Gold Prices Hold Above 10-Month Low

Gold held above $1,550 on Friday, as the dollar steadied and European shares dropped ahead of U.S. jobs data which should give more clues on the health of the world's largest economy.

The metal matched a similar pattern in other commodities, such as copper, further recouping heavy losses seen in the previous session, as investors refrained from taking large bets ahead of the non-farm payrolls data.

Gold edged up 0.1 percent to $1,554.04 by 1029 GMT, but it was still down about 1.7 percent on the week and heading for its second week of declines. It fell to a 10-month low at 1,539.74 on Thursday, weighed down by a jump in the dollar after the Bank of Japan unveiled ambitious monetary stimulus plans.

U.S. gold futures for June delivery also rose 0.1 percent to $1,554.40 an ounce.

"The market is on hold ahead of the non-farm payrolls, which is going to be crucial data to look out for," Standard Chartered analyst Dan Smith said.

"Generally, gold needs to find a floor first before we can turn more bullish and that floor is $1,530 ... The problem for now is that it didn't quite reach that point where everybody thinks it's cheap."

The U.S. non-farm payrolls data, due at 1230 GMT, is expected to show employers added 200,000 jobs last month. The numbers are being closely watched for clues on the strength of the U.S. economic recovery and the next step in the Federal Reserve's monetary policy.

"The threat for gold is that a strong print would give enough ammunition to the market for another push lower and test the closely watched $1,525 support level," UBS said in a note.

An improving growth trend in the United States has been a key driver for investors taking on more risk this year, but weaker-than-expected data this week on manufacturing activity and private sector hiring has suggested the momentum might be flagging.

"A significantly weaker-than-expected employment number could spark a powerful upside response given sentiment and the current level of shorts that would be forced to cover," UBS added.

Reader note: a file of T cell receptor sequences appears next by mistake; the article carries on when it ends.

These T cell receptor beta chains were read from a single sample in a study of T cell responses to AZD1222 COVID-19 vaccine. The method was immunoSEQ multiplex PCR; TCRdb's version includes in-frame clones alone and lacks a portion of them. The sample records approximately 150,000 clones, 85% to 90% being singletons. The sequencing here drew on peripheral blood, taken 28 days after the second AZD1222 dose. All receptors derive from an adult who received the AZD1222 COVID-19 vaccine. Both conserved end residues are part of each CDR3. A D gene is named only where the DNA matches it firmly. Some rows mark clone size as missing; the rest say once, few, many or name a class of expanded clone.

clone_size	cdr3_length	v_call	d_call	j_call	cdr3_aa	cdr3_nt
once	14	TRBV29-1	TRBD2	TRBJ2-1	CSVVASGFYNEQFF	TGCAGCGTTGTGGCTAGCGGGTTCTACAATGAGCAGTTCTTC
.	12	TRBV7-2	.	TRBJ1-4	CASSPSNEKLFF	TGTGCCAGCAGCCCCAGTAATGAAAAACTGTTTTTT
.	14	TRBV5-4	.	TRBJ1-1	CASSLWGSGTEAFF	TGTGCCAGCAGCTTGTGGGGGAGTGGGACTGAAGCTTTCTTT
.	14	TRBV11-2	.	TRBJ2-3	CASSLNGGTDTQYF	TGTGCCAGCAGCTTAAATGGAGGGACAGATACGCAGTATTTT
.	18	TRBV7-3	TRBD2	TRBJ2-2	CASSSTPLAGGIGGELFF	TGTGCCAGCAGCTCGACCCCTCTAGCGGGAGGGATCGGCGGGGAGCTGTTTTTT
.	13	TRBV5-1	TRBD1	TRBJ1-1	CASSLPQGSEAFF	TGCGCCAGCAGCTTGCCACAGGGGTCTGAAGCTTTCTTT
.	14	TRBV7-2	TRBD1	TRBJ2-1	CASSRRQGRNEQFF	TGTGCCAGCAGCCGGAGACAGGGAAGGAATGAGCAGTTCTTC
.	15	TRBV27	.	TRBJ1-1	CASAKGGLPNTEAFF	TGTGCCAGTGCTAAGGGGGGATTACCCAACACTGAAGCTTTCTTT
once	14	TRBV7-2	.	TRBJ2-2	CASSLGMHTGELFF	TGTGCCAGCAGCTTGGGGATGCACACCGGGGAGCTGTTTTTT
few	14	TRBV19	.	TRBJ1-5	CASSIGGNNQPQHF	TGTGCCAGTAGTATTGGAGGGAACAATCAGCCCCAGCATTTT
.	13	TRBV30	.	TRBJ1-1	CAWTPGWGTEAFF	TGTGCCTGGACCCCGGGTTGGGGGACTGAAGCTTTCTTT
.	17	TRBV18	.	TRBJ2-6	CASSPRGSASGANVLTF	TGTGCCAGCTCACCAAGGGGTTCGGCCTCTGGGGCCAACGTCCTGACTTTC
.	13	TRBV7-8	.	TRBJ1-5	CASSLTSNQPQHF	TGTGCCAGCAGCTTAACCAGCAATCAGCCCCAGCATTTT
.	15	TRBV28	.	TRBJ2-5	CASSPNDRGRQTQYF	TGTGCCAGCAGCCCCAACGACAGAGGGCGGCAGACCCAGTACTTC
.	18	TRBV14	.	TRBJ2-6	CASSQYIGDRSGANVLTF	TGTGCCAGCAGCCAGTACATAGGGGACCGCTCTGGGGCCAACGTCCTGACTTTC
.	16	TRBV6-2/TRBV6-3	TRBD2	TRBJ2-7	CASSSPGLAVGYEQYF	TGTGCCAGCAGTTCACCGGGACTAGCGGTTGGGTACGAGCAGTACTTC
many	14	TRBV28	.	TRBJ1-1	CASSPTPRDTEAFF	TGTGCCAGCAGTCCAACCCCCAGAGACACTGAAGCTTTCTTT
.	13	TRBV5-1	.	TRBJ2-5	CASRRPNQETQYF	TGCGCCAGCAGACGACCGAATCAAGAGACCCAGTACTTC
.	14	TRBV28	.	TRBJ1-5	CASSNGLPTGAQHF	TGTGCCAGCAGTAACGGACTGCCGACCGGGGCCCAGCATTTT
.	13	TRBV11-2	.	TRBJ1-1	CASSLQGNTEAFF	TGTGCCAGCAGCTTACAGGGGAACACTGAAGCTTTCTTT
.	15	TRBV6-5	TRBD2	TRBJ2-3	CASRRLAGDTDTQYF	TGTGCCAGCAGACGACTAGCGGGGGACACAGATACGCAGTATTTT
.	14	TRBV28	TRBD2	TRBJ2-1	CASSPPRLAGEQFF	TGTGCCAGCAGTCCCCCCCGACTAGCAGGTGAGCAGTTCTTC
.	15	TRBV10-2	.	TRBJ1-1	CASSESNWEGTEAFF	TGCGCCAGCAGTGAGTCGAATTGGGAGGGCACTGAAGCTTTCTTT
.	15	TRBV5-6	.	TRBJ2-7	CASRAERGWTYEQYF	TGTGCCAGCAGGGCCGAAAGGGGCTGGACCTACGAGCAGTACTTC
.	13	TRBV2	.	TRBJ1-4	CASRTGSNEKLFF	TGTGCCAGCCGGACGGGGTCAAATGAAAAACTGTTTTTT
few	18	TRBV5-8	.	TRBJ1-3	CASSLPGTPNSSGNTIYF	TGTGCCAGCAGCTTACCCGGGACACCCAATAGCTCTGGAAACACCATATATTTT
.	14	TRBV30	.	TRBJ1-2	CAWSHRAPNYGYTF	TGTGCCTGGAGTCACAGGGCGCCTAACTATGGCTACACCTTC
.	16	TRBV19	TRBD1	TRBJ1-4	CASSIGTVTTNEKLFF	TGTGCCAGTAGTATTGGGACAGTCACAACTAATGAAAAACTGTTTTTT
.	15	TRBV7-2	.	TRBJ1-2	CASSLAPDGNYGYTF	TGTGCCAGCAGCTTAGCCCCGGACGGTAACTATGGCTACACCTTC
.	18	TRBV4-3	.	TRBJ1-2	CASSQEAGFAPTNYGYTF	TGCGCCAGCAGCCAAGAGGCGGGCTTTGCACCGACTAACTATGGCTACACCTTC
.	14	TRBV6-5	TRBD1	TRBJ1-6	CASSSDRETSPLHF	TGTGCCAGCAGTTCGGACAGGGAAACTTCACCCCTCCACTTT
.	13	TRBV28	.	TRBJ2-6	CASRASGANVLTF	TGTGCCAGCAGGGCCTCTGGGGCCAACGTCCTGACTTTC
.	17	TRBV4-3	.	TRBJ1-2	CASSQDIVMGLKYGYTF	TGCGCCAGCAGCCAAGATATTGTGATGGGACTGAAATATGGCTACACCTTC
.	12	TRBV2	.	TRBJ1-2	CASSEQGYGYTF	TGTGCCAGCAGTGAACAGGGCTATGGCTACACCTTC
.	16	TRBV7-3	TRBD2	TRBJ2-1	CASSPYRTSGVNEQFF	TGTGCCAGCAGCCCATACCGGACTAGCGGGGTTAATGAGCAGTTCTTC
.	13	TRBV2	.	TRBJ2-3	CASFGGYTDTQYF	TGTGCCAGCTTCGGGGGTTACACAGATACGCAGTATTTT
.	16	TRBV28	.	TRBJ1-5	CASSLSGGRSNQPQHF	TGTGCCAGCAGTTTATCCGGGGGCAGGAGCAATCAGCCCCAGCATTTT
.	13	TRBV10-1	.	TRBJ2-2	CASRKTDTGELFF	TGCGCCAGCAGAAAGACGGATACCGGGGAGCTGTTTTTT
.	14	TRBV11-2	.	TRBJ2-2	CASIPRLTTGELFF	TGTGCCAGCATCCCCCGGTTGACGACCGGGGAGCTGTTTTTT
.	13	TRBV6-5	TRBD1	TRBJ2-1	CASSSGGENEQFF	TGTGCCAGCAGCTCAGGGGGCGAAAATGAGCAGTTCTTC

The dollar, which was the main beneficiary of Thursday's announcement from Japan's central bank of a massive $1.4 trillion injection of liquidity into the economy to end decades of deflation, steadied against a basket of main currencies.

European shares edged to a one-month low ahead of the U.S. data. Asian shares had slipped due to concerns over bird flu in China and escalating tensions in the Korean peninsula.


Investor interest continued to recede on Thursday, with bullion holdings in major gold exchange traded funds dropping to their lowest level since August 2012.

Holdings of the largest fund, New York's SPDR Gold, declined another 87,063 ounces.

"Crucially, investor confidence in gold is at rock bottom with little chance of a sustained recovery where physical flows are not substantial enough to counter fund liquidations," VTB Capital said in a note.

China was absent from the physical market for a Thursday and Friday holiday, adding to the overall weakness in metals.

Those precious metals more widely used in industry were also biding time ahead of the U.S. jobs data, with investors taking a breather after the previous session's heavy losses.

Silver rose 0.3 percent to $26.96, after tumbling to its lowest level since July 24 in the previous session.

Platinum, which dropped to its lowest since late August on Thursday, was up 0.5 percent at $1,527.74. Palladium rose 0.8 percent to $729.50. (Additional reporting by Lewa Pardomuan in SINGAPORE; Editing by Charlotte Cooper)